Grace O’Malley Rum Cask, 42%, Blend

Grace O’Malley Irish Whiskey burst onto the scene a few years ago with their bold imagery re-energising & modernising the Pirate Queen the whiskey is named after.

Being blenders, bonders & independent bottlers, Grace O’Malley can stock barrels from any number of Irish Whiskey Distilleries & use them to create their own unique style.

I still have remnants of their Dark Char & Rum Cask – which you can read about here – but it’s the newly released Rum Cask I’m focusing on today.

Courtesy Celtic Whiskey Shop

First thing I notice is the pale colour – reassuring perhaps of no added colour?

A rich dark sweetness on the aroma – rum wine gums anyone?

Smooth, sweet & deliciously mouth coating on the palate.

A gorgeous growing frisson of warm spice – getting nutmeg & cinnamon – on the finish with just a hint of funky depth to top things off.

An engaging little number from the Grace O’Malley fleet.

Sláinte

Where is this whiskey sourced from?

It’s become an obsession.

I’ve encountered folks refusing to drink a whiskey for not divulging where it was distilled.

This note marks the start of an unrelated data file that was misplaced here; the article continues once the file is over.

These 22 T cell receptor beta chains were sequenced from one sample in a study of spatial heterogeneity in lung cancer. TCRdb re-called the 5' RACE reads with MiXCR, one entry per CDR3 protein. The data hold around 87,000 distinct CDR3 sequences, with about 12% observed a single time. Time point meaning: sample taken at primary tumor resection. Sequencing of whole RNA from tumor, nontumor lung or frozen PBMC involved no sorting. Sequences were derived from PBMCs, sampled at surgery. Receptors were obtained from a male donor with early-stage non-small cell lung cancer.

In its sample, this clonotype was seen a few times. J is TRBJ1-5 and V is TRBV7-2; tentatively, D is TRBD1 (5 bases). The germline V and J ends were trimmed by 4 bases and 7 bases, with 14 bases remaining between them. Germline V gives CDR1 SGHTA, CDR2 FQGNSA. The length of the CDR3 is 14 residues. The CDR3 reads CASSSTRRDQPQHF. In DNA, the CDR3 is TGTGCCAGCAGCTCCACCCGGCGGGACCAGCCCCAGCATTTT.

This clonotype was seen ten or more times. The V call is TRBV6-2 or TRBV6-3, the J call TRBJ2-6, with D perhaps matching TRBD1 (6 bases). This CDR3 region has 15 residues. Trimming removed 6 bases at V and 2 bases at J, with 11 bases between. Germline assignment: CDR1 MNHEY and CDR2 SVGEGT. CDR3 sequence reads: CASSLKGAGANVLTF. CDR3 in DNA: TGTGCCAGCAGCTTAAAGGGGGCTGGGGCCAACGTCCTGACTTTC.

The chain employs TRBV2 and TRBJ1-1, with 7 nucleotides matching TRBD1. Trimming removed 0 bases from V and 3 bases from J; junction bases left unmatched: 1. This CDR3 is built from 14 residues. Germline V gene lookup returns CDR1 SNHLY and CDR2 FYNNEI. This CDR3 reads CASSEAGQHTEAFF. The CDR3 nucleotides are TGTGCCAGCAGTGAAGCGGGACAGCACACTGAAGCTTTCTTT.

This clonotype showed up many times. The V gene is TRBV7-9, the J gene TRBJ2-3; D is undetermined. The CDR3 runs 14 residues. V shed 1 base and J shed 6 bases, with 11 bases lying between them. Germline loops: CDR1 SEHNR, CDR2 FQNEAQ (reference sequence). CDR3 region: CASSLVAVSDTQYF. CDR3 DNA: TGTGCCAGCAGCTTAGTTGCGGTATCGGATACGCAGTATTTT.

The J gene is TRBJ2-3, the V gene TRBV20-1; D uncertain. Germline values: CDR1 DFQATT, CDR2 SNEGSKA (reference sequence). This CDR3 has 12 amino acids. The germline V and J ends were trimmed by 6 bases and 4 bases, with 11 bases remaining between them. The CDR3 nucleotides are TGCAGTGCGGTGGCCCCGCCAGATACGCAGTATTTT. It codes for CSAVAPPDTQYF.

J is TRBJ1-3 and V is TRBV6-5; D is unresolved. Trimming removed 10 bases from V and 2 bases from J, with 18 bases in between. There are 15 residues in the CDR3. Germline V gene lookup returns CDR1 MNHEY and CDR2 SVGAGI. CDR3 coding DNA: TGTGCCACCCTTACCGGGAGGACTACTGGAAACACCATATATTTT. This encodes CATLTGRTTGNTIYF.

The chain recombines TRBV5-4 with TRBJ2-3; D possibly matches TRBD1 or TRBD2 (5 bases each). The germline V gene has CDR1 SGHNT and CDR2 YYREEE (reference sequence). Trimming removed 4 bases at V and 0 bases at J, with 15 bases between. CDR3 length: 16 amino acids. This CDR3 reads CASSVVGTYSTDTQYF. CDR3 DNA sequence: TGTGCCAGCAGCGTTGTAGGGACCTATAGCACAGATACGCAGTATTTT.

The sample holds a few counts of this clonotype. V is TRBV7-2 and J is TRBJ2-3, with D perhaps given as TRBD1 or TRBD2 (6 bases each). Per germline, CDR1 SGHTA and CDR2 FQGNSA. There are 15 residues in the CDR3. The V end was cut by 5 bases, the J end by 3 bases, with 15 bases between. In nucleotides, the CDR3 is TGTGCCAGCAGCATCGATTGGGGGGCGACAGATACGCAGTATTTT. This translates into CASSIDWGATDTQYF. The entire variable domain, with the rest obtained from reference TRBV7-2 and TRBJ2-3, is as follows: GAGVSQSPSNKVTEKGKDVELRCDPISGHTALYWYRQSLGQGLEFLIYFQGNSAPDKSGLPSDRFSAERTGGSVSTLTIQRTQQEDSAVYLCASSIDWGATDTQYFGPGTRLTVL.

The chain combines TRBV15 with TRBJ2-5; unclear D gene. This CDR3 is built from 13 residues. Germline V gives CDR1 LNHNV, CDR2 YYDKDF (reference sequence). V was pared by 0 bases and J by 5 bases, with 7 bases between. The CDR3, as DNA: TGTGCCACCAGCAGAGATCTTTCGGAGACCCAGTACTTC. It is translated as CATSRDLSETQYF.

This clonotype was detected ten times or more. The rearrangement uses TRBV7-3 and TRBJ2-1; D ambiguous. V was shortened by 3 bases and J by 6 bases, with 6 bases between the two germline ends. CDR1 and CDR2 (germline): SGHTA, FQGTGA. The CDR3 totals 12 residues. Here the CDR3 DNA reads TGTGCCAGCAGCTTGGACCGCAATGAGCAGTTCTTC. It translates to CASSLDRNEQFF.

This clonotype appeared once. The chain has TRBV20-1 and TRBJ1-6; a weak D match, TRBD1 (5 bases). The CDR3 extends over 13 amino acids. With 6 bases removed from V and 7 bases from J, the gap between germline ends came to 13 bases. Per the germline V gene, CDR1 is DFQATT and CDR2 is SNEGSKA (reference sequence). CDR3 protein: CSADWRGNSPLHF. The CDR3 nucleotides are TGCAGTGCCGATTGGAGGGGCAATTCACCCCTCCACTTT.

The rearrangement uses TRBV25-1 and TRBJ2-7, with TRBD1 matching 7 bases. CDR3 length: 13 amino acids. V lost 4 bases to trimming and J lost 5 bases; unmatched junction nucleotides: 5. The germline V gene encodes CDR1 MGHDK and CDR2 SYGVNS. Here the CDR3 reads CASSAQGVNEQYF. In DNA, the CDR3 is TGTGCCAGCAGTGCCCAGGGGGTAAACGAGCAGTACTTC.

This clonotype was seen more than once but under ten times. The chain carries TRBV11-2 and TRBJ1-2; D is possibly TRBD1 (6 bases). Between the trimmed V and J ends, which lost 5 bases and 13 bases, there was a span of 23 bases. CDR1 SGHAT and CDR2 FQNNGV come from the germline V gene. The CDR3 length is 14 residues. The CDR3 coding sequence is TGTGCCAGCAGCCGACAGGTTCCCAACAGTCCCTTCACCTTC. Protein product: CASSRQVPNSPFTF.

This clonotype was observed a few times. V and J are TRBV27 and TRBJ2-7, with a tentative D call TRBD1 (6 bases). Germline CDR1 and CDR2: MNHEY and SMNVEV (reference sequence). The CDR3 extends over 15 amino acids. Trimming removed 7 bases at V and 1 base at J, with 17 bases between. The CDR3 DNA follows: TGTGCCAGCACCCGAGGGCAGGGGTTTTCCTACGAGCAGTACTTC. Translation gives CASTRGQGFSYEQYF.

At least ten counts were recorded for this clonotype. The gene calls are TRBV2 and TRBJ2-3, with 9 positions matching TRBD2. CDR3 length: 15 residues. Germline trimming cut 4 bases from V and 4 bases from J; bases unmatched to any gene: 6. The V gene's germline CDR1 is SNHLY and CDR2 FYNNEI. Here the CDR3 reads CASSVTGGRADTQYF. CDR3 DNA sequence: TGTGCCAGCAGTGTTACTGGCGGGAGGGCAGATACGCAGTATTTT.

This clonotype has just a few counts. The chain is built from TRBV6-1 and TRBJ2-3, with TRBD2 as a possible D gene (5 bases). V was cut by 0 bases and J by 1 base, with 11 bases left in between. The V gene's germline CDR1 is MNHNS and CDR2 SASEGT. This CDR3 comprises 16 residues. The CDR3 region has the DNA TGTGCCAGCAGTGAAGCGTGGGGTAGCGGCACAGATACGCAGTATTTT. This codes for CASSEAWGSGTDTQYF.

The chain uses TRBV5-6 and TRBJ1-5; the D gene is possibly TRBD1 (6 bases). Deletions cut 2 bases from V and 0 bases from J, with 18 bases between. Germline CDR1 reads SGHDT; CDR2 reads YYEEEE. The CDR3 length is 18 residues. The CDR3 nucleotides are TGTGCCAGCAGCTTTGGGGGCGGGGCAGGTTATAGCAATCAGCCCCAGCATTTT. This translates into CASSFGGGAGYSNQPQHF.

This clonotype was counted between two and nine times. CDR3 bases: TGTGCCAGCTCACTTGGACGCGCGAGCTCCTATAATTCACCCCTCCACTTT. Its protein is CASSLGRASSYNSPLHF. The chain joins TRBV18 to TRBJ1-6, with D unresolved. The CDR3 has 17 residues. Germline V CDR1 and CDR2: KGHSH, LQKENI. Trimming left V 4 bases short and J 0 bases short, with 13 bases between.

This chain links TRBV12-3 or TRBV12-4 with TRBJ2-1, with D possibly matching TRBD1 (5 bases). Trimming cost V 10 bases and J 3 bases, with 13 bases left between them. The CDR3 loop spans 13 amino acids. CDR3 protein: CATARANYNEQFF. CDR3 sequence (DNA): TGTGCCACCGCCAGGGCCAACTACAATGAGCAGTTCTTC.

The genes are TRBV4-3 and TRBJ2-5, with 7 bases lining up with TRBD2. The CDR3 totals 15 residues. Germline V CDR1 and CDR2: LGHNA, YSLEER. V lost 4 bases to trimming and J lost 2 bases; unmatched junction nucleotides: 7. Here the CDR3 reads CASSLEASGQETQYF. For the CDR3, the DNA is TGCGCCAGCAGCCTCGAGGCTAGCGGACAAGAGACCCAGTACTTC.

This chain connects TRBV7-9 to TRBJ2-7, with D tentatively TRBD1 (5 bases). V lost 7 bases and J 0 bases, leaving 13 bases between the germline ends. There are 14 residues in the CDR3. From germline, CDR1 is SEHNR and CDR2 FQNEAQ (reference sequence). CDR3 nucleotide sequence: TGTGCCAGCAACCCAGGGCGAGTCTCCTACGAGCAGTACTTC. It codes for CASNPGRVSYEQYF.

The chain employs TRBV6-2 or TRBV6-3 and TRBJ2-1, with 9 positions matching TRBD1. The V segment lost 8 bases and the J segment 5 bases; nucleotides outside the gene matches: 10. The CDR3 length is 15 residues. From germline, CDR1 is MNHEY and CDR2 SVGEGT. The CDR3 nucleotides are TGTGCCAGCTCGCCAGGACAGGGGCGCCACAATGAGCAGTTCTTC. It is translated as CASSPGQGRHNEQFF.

Are folks really that petty?

Let’s dial back a bit however & answer a few basic questions.

What got you into whiskey?

For me it was primarily taste & flavour.

The joy of exploring different whiskey using a variety of grains, distilling techniques, maturation & blending practices to produce a never ending cornucopia of brands for my palate to enjoy.

Is where the whiskey distilled important?

Starting out on my journey it wasn’t.

Initially I’d be unaware of the myriad of distilleries around the world – even if they were printed on the label – but as time progressed I’d begin to favour certain flavours & styles over others & take notice of where it came from.

Does knowing where the whiskey is distilled make a difference?

Yes.

My buying & drinking experiences began to be predicated on my previous encounters. A bias or prejudice towards certain styles or distilleries formed which I’ve subsequently worked to overcome. Blind tasting & doing an WSET course worked wonders in this regard & challenged any bias – conscious or not – & helped develop an open mind about the whiskey in my glass.